At Thursday’s meeting, Kahan — given to blustery and detailed
diatribes that try the patience of many city planners — ascribed
less than pure motives to the planners who reviewed Hart’s proposal
and endorsed it. He complained that city staff missed many
irregularities and transgressions by Hart — involving acoustic
studies, storage shortages, setback violations, and landscaping
omissions — and concluded, “It doesn’t smell good.” Mahan
acknowledged that errors were made but isn’t comfortable with
Kahan’s approach. “I’m not into this conspiracy thing,” he said.
“Accidents happen. We have thousands of projects and our staff is

City planner Betty Weiss is still trying to figure out where the
numbers changed and how Hart found himself on the wrong side of the
parking requirement equation. Because many of the planning
documents have been destroyed since Hart first got his building
permit, it may be difficult recreating the necessary paper trail.
Hart was out of town for his mother’s birthday party and was
represented by land use agent and former city planner Dave Tabor.
Tabor complained he was given only 15 minutes to make his case, and
that he’d been “ambushed” by Kahan, who delivered an expanded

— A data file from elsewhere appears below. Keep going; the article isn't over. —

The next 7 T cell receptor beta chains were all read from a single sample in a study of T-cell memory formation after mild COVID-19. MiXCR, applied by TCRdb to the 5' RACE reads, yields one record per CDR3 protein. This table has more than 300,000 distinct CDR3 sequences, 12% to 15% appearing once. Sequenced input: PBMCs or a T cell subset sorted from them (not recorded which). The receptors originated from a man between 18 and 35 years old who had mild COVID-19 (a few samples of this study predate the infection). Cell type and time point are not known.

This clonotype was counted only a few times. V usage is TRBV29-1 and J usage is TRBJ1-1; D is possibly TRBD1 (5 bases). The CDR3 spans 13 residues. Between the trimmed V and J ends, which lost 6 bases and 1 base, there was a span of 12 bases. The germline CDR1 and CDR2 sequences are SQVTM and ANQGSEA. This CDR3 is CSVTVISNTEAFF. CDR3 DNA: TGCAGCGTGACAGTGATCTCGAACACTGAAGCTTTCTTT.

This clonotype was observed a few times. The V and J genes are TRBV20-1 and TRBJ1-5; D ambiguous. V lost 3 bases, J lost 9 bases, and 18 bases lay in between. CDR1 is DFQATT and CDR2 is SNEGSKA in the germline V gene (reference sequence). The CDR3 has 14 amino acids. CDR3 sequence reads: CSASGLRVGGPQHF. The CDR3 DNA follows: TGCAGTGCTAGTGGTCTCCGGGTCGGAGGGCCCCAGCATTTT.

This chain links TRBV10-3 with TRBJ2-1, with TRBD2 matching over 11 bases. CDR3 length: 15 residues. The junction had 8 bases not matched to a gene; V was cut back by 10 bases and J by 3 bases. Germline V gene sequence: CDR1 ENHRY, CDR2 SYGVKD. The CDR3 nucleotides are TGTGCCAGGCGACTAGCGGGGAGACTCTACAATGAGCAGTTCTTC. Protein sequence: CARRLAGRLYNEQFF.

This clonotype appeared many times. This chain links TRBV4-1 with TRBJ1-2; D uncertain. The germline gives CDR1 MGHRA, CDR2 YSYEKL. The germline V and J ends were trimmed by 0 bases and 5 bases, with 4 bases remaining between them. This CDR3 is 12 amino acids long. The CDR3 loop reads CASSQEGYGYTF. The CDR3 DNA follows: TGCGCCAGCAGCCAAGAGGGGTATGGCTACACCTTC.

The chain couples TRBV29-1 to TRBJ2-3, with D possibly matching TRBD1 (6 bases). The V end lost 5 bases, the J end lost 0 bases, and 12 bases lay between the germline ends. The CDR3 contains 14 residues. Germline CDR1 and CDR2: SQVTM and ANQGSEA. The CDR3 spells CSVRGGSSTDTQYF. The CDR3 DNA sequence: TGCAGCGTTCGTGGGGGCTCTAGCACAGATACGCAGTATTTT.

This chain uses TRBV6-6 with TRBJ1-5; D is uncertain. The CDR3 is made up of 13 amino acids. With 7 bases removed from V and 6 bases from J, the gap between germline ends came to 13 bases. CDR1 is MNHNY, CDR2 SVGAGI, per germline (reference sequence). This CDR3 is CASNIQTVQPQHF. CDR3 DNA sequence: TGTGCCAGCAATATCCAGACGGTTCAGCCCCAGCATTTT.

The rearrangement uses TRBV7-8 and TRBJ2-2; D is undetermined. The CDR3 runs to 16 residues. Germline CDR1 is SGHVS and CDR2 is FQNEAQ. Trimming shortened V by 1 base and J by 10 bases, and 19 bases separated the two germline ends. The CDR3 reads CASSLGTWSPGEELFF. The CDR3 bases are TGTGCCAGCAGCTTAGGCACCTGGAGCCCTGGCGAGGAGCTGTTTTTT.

critique just two days prior to the meeting. Tabor said he and Hart
plan to appeal the Planning Commission’s decision to the City
Council. As to Mahan’s calculations, he said, “The numbers on the
plan are the same numbers we worked out with city staff. They
haven’t changed. The only thing that might have changed is how
they’re interpreted.” Tabor dismissed many of the complaints
leveled by Kahan as “red herrings,” saying his client had been
victimized by the political equivalent of a perfect storm. “They’re
trying to balance the broken housing market on the back of this one
project,” Tabor said.

In the meantime, Mahan has just one month left on the Planning
Commission. Most likely, he’ll be replaced by the time Hart’s
appeal goes before the City Council, or the Planning Commission
takes up the inevitable debate over the two-step flip. While
expressing sympathy for Hart’s predicament, he also expressed
satisfaction at making the equivalent of a shoestring tackle
involving a project he said is so fraught with problems it should
have been demolished from the get-go. When asked what prompted him
to put pencil to paper last week, Mahan laughed, and said, “You’ve
heard of the luck of the Irish? Well, I’m Irish. I guess I was just